Criticism of FAA mounts as other nations ground Boeing jets

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  • Idaho_Boy Aberdeen, ID
    March 13, 2019 6:36 p.m.

    Looks like the auto pilot code has a bug in it, that is giving way too much power to one sensor that is giving bogus information. Disabling the auto pilot and everything is good. But I noticed that at least on the last crash, the first officer had almost no experience in that plane. Not a good combination. The computer thinks the plane is in a stall so it tips the nose down to pick up speed, but the engines are at full throttle for take off to climb and now all that power is driving the plane into the ground.

    You can say pilot error for not taking it off auto pilot, but the airplane is working against you and you aren't at full altitude so reaction time is very small in a high pressure situation. If that is what is happening, it should not be just be tipping the nose down based on the one sensor if all other indications are the air plane is climbing. And it should pull out of that feature if the plane drops below 2000 feet or some number that makes sense. I am not a pilot, but I have written enough computer code and worked with modern engines and sensors to know that sensors don't usually just completely fail, but they will give false data. Garbage in, garbage out.

  • NeifyT Salt Lake City, UT
    March 13, 2019 5:31 p.m.

    @2 bits,

    The Egypt crash wasn't the second incident. There had been reports of several incidents (even here in the US) of the same plane model having problems. Most pilots were able to keep the plane from crashing by turning off the autopilot software and flying the bird themselves ... THAT was the evidence that suggested the problem was with the planes, and that was weeks ago; even before the second crash.

    By the second crash; the problems were already well documented. And, it was total greed that kept the FAA and Boeing flying those planes. Now they say "out of abundance of caution" they will halt the planes. Pressure from enough people knowing about the problems increased, where before it was kept "hush hush."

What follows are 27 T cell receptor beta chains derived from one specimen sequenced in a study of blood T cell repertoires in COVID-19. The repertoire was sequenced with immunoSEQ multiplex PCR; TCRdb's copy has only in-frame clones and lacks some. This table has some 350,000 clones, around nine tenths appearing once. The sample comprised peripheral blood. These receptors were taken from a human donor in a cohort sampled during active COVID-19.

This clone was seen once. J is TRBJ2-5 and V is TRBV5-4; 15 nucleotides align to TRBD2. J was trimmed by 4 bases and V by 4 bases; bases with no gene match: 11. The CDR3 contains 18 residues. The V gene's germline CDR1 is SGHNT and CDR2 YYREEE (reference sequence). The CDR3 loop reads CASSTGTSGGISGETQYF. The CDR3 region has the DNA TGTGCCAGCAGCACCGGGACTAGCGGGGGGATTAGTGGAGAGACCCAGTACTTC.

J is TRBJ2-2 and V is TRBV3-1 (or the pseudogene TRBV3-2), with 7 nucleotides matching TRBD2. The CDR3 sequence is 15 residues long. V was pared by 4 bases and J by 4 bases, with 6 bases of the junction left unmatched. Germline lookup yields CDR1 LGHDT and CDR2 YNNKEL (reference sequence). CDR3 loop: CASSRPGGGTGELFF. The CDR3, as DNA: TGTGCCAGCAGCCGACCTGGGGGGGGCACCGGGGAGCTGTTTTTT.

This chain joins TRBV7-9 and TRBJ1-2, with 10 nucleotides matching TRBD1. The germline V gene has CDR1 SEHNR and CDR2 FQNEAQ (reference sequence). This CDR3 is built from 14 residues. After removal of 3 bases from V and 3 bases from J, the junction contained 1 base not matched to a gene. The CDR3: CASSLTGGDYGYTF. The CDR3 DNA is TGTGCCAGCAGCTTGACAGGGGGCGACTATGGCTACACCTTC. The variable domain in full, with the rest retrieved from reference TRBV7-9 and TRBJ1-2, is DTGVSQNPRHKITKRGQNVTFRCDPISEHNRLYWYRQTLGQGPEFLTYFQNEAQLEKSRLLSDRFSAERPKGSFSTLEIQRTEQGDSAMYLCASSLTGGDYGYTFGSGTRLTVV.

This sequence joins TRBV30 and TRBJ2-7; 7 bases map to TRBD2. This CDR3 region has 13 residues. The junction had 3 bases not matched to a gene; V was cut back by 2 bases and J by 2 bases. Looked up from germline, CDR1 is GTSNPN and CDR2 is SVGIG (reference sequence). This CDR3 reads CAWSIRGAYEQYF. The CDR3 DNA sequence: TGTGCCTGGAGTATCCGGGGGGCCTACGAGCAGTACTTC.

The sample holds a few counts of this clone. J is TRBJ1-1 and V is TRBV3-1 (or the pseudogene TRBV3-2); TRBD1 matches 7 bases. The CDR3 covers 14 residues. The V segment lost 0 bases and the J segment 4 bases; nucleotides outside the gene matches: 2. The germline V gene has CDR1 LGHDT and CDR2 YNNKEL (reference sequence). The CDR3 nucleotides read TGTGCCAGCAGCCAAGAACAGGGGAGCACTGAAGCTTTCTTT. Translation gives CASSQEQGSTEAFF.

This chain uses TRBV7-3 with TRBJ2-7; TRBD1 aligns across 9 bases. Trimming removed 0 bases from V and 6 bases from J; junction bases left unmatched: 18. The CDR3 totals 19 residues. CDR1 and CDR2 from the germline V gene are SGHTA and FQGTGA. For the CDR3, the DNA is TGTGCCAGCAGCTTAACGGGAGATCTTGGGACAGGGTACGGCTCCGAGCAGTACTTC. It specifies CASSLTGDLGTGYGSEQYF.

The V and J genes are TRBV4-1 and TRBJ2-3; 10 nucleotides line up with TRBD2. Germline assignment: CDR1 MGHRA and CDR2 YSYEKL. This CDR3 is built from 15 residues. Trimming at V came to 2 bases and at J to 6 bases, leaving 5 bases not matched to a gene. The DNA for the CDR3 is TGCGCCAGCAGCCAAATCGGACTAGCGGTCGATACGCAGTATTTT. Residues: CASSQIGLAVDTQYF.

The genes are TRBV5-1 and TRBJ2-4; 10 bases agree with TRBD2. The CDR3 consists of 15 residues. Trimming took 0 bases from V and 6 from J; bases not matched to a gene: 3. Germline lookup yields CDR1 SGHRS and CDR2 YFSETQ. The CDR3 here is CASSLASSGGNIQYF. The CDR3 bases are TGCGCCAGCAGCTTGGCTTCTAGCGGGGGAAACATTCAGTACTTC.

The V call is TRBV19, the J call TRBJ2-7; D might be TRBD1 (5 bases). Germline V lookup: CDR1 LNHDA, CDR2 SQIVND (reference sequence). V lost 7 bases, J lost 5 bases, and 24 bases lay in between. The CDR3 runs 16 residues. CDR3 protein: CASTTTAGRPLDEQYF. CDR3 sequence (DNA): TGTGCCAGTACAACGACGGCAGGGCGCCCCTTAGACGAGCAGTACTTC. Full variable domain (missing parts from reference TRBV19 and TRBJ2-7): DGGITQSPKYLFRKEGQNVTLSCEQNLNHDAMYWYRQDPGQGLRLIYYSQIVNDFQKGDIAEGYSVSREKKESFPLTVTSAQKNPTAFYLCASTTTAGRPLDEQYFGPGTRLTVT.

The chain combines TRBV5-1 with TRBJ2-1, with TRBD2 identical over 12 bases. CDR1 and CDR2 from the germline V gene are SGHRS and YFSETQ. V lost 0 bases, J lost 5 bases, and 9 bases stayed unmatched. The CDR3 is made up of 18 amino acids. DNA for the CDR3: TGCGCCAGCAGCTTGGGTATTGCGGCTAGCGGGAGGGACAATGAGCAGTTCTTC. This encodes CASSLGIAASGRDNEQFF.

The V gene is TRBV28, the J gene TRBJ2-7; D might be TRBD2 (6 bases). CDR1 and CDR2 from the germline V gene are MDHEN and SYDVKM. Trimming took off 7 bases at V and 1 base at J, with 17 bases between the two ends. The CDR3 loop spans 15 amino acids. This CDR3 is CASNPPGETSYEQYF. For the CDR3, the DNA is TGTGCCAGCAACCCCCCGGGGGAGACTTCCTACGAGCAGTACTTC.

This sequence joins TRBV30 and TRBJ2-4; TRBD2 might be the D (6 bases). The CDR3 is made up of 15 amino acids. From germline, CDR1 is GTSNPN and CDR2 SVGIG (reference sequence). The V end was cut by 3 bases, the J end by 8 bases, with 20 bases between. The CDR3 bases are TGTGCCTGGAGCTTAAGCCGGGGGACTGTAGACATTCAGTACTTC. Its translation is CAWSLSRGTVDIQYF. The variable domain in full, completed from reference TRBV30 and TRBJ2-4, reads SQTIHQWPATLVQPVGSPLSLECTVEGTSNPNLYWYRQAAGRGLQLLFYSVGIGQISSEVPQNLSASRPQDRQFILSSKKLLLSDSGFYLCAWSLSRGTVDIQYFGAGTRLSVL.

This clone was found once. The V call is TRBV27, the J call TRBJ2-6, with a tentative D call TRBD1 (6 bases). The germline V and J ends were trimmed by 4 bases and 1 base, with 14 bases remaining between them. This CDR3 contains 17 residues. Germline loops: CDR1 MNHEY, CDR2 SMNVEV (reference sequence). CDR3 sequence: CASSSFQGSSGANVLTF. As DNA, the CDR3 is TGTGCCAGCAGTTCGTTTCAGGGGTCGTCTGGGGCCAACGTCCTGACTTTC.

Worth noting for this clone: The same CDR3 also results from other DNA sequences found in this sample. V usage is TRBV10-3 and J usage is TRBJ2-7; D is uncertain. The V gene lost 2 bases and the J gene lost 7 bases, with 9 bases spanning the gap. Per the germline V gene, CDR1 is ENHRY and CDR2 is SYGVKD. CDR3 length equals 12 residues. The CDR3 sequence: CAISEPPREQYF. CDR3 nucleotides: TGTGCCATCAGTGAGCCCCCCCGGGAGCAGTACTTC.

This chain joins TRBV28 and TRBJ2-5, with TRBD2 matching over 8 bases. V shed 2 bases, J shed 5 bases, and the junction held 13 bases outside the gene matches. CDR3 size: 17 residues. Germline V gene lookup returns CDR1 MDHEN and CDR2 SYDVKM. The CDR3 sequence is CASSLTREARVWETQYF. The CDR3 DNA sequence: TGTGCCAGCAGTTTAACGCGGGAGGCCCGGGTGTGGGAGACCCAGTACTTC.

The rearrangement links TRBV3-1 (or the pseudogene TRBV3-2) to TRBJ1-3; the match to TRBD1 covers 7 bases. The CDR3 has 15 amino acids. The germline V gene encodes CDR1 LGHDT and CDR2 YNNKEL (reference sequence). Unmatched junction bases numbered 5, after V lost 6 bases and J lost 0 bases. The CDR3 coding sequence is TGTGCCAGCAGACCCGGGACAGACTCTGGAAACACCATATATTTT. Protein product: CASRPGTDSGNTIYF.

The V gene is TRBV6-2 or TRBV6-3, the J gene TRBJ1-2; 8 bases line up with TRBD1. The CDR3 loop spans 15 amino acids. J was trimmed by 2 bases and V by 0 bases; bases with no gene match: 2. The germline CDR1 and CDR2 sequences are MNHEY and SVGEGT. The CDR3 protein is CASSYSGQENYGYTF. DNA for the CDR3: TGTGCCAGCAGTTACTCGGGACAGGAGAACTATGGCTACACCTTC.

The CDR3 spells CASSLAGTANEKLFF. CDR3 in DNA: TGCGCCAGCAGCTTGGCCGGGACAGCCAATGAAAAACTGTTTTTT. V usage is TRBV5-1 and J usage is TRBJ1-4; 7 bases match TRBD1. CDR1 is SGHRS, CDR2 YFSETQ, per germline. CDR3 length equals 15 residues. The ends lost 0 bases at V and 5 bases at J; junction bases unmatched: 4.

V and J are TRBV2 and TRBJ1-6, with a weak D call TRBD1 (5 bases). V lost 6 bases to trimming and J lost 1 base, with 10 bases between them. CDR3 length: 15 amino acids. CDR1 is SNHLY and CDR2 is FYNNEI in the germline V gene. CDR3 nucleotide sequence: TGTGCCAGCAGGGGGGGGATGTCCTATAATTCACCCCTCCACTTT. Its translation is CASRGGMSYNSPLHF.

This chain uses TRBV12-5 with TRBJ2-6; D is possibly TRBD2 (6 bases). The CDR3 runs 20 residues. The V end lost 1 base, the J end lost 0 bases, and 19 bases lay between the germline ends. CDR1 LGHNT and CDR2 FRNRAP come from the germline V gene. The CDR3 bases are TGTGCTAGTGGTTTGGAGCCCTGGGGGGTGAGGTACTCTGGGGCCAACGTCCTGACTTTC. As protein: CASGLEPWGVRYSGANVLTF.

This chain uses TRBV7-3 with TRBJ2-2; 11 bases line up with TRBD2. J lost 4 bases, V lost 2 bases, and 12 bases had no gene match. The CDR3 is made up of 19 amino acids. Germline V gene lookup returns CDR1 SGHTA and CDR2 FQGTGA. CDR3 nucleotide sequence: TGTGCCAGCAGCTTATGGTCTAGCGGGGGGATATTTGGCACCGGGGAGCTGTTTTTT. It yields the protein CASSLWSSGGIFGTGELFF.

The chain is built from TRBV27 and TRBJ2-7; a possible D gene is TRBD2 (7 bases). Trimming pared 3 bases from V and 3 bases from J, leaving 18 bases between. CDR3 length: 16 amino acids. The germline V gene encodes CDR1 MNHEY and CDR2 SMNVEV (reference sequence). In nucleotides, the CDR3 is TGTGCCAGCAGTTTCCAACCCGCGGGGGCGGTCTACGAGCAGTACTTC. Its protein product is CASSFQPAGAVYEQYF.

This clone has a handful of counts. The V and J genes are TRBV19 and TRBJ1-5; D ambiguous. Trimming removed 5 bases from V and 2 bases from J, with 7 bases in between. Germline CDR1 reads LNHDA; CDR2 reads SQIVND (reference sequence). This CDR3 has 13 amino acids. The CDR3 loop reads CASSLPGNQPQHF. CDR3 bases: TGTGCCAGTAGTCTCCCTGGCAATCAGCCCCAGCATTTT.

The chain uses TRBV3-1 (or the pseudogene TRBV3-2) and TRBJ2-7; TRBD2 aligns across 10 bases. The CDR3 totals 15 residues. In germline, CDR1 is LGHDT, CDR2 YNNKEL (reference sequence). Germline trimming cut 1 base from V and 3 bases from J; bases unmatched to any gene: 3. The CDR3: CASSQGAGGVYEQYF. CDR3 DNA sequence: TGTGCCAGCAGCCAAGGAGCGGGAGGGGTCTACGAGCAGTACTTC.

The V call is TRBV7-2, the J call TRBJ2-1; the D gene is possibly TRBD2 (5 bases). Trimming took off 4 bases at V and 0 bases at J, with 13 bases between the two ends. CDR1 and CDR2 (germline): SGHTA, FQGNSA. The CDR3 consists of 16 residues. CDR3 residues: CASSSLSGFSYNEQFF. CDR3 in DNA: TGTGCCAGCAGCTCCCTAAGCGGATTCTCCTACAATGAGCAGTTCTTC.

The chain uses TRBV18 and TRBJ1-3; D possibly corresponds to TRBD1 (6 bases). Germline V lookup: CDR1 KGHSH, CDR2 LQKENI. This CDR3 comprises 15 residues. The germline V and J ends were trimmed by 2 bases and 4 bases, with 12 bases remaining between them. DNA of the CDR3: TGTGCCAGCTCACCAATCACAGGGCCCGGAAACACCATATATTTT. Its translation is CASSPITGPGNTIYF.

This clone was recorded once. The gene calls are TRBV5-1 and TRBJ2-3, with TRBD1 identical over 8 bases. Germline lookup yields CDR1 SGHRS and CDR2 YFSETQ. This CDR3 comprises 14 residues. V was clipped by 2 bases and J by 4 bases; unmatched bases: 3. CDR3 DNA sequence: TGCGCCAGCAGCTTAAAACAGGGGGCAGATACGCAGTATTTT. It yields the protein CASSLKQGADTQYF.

So, it isn't abundance of caution; the grounding it should have been done much sooner, as soon as the third or fourth pilot noticed a problem and had to disable the autopilot software. Just like Toyota and Toccata; Boeing is pretending they don't know anything, when in fact that they are aware the problem is with their system; and have been for some time.

    It wasn't until both enough "politicians" and "consumers" started hounding them, that they grounded the planes.

  • 2 bits Cottonwood Heights, UT
    March 13, 2019 3:19 p.m.

    NeifyT,
    Your taking cover analogy makes sense. But the rest of it doesn't.

    You said, "Grounding the planes should have been done after the third for fourth incident with this specific model"...
    ---
    This is the 2nd incident with this model that I know of.

    You said, "Obviously something is wrong with these planes"...
    ---
    How do you know that... sans evidence?

    Once there's any evidence the plane is the problem (not weather, maintenance, or human factors)... then I agree with you.

    Now there is info indicating the plane is the problem. So I agree with the decision to ground them.

  • NeifyT Salt Lake City, UT
    March 13, 2019 1:58 p.m.

    @2 bits - "They need to figure out the target before they fire/act. You don't just fire at random now, hoping later you guessed right and accidentally hit the target."

    Right, but if you heard gunshots being fired; would you not first take cover; and then determine who is firing before firing your shots?

    Grounding the planes until the investigation has determined the cause; is the same as taking cover in an active shooter situation. Once you have taken cover (grounded the planes) for safety, then you can assess the situation (investigate the cause) and identify the target to shoot at (determine the fix to the problem).

    Grounding the planes should have been done after the third for fourth incident with this specific model. Instead many incidents have already occurred and two major crashes with major fatalities.

    Obviously something is wrong with these planes. Boeing doesn't want to admit it, the same reason Toccata refused for a long time to admit that every single air-bag they made was faulty; or Toyota admitting the computer was speeding up their cars (not stuck gas pedals on carpets).

  • 2 bit Cottonwood Heights, UT
    March 13, 2019 1:26 p.m.

    Sounds like they were just grounded in the USA. Based on "new information that had come to light in the ongoing investigation into incident".

    Sounds like there is preliminary info indicating a problem that needs to be fixed with the plane.

    If there are indications the plane is the problem... it's the right thing to do. But not just because Feinstien said so.

    I think the FAA should drive these type of decisions... not politicians.

  • 2 bits Cottonwood Heights, UT